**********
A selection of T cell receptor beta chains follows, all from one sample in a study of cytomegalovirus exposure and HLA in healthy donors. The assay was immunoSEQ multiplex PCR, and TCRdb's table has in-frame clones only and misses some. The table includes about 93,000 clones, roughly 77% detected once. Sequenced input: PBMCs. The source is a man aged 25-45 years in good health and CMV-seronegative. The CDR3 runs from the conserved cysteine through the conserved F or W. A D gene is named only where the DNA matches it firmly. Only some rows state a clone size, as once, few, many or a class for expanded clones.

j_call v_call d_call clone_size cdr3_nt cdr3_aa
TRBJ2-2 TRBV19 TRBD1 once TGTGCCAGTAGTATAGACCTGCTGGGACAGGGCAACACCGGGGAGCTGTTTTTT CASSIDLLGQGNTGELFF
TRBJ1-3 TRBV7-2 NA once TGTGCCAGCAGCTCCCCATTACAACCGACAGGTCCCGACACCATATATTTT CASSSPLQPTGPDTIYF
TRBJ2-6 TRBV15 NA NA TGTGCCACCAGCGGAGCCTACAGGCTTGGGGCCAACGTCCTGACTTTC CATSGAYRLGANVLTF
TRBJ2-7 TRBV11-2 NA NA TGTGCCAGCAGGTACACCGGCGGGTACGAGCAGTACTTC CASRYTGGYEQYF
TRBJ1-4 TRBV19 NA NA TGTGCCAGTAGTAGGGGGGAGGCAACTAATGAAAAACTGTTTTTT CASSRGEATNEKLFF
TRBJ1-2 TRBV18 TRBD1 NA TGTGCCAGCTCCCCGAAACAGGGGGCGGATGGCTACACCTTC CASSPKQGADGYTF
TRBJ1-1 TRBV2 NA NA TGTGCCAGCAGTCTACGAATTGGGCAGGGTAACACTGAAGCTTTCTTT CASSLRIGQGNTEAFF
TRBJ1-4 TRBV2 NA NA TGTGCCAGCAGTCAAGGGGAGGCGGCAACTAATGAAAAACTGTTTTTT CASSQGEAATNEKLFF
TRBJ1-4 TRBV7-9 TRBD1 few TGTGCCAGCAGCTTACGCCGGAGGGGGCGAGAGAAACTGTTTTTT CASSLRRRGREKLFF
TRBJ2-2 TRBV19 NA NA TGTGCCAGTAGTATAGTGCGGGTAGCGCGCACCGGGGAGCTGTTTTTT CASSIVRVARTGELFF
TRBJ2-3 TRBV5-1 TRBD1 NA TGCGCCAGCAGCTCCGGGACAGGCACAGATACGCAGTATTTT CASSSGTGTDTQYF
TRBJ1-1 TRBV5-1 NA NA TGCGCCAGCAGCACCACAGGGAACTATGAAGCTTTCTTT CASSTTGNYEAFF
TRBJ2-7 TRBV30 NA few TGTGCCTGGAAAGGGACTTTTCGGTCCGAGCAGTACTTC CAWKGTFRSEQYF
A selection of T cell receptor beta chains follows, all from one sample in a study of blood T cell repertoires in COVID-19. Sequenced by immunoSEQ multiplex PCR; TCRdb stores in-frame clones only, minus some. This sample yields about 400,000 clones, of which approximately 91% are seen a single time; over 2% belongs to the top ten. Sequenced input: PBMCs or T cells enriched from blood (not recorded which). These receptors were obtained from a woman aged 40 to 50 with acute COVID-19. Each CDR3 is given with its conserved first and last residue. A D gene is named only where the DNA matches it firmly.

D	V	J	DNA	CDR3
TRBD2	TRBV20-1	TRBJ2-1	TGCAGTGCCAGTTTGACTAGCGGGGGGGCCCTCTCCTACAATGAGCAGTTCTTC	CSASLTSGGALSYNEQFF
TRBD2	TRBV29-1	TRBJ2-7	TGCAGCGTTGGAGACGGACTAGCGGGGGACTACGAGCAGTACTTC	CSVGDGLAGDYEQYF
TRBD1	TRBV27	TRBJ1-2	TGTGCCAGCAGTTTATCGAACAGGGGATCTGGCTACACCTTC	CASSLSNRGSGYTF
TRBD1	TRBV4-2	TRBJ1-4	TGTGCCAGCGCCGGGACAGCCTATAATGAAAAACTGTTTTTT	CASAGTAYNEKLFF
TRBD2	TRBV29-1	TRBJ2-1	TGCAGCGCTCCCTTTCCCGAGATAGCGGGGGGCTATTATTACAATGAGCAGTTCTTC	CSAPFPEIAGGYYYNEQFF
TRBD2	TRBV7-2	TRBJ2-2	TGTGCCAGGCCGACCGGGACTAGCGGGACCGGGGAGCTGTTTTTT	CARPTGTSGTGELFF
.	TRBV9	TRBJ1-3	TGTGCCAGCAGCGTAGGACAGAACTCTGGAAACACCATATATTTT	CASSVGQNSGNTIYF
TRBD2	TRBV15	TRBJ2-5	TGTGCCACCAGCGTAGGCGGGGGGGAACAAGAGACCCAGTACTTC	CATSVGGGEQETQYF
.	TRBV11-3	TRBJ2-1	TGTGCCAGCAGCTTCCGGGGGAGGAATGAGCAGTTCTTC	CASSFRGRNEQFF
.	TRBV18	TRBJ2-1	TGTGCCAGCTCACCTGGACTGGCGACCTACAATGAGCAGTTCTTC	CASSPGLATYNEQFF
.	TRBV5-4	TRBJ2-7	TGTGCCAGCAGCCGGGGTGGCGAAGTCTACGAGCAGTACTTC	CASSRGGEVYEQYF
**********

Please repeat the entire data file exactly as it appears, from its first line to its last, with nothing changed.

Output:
A selection of T cell receptor beta chains follows, all from one sample in a study of cytomegalovirus exposure and HLA in healthy donors. The assay was immunoSEQ multiplex PCR, and TCRdb's table has in-frame clones only and misses some. The table includes about 93,000 clones, roughly 77% detected once. Sequenced input: PBMCs. The source is a man aged 25-45 years in good health and CMV-seronegative. The CDR3 runs from the conserved cysteine through the conserved F or W. A D gene is named only where the DNA matches it firmly. Only some rows state a clone size, as once, few, many or a class for expanded clones.

j_call v_call d_call clone_size cdr3_nt cdr3_aa
TRBJ2-2 TRBV19 TRBD1 once TGTGCCAGTAGTATAGACCTGCTGGGACAGGGCAACACCGGGGAGCTGTTTTTT CASSIDLLGQGNTGELFF
TRBJ1-3 TRBV7-2 NA once TGTGCCAGCAGCTCCCCATTACAACCGACAGGTCCCGACACCATATATTTT CASSSPLQPTGPDTIYF
TRBJ2-6 TRBV15 NA NA TGTGCCACCAGCGGAGCCTACAGGCTTGGGGCCAACGTCCTGACTTTC CATSGAYRLGANVLTF
TRBJ2-7 TRBV11-2 NA NA TGTGCCAGCAGGTACACCGGCGGGTACGAGCAGTACTTC CASRYTGGYEQYF
TRBJ1-4 TRBV19 NA NA TGTGCCAGTAGTAGGGGGGAGGCAACTAATGAAAAACTGTTTTTT CASSRGEATNEKLFF
TRBJ1-2 TRBV18 TRBD1 NA TGTGCCAGCTCCCCGAAACAGGGGGCGGATGGCTACACCTTC CASSPKQGADGYTF
TRBJ1-1 TRBV2 NA NA TGTGCCAGCAGTCTACGAATTGGGCAGGGTAACACTGAAGCTTTCTTT CASSLRIGQGNTEAFF
TRBJ1-4 TRBV2 NA NA TGTGCCAGCAGTCAAGGGGAGGCGGCAACTAATGAAAAACTGTTTTTT CASSQGEAATNEKLFF
TRBJ1-4 TRBV7-9 TRBD1 few TGTGCCAGCAGCTTACGCCGGAGGGGGCGAGAGAAACTGTTTTTT CASSLRRRGREKLFF
TRBJ2-2 TRBV19 NA NA TGTGCCAGTAGTATAGTGCGGGTAGCGCGCACCGGGGAGCTGTTTTTT CASSIVRVARTGELFF
TRBJ2-3 TRBV5-1 TRBD1 NA TGCGCCAGCAGCTCCGGGACAGGCACAGATACGCAGTATTTT CASSSGTGTDTQYF
TRBJ1-1 TRBV5-1 NA NA TGCGCCAGCAGCACCACAGGGAACTATGAAGCTTTCTTT CASSTTGNYEAFF
TRBJ2-7 TRBV30 NA few TGTGCCTGGAAAGGGACTTTTCGGTCCGAGCAGTACTTC CAWKGTFRSEQYF
A selection of T cell receptor beta chains follows, all from one sample in a study of blood T cell repertoires in COVID-19. Sequenced by immunoSEQ multiplex PCR; TCRdb stores in-frame clones only, minus some. This sample yields about 400,000 clones, of which approximately 91% are seen a single time; over 2% belongs to the top ten. Sequenced input: PBMCs or T cells enriched from blood (not recorded which). These receptors were obtained from a woman aged 40 to 50 with acute COVID-19. Each CDR3 is given with its conserved first and last residue. A D gene is named only where the DNA matches it firmly.

D	V	J	DNA	CDR3
TRBD2	TRBV20-1	TRBJ2-1	TGCAGTGCCAGTTTGACTAGCGGGGGGGCCCTCTCCTACAATGAGCAGTTCTTC	CSASLTSGGALSYNEQFF
TRBD2	TRBV29-1	TRBJ2-7	TGCAGCGTTGGAGACGGACTAGCGGGGGACTACGAGCAGTACTTC	CSVGDGLAGDYEQYF
TRBD1	TRBV27	TRBJ1-2	TGTGCCAGCAGTTTATCGAACAGGGGATCTGGCTACACCTTC	CASSLSNRGSGYTF
TRBD1	TRBV4-2	TRBJ1-4	TGTGCCAGCGCCGGGACAGCCTATAATGAAAAACTGTTTTTT	CASAGTAYNEKLFF
TRBD2	TRBV29-1	TRBJ2-1	TGCAGCGCTCCCTTTCCCGAGATAGCGGGGGGCTATTATTACAATGAGCAGTTCTTC	CSAPFPEIAGGYYYNEQFF
TRBD2	TRBV7-2	TRBJ2-2	TGTGCCAGGCCGACCGGGACTAGCGGGACCGGGGAGCTGTTTTTT	CARPTGTSGTGELFF
.	TRBV9	TRBJ1-3	TGTGCCAGCAGCGTAGGACAGAACTCTGGAAACACCATATATTTT	CASSVGQNSGNTIYF
TRBD2	TRBV15	TRBJ2-5	TGTGCCACCAGCGTAGGCGGGGGGGAACAAGAGACCCAGTACTTC	CATSVGGGEQETQYF
.	TRBV11-3	TRBJ2-1	TGTGCCAGCAGCTTCCGGGGGAGGAATGAGCAGTTCTTC	CASSFRGRNEQFF
.	TRBV18	TRBJ2-1	TGTGCCAGCTCACCTGGACTGGCGACCTACAATGAGCAGTTCTTC	CASSPGLATYNEQFF
.	TRBV5-4	TRBJ2-7	TGTGCCAGCAGCCGGGGTGGCGAAGTCTACGAGCAGTACTTC	CASSRGGEVYEQYF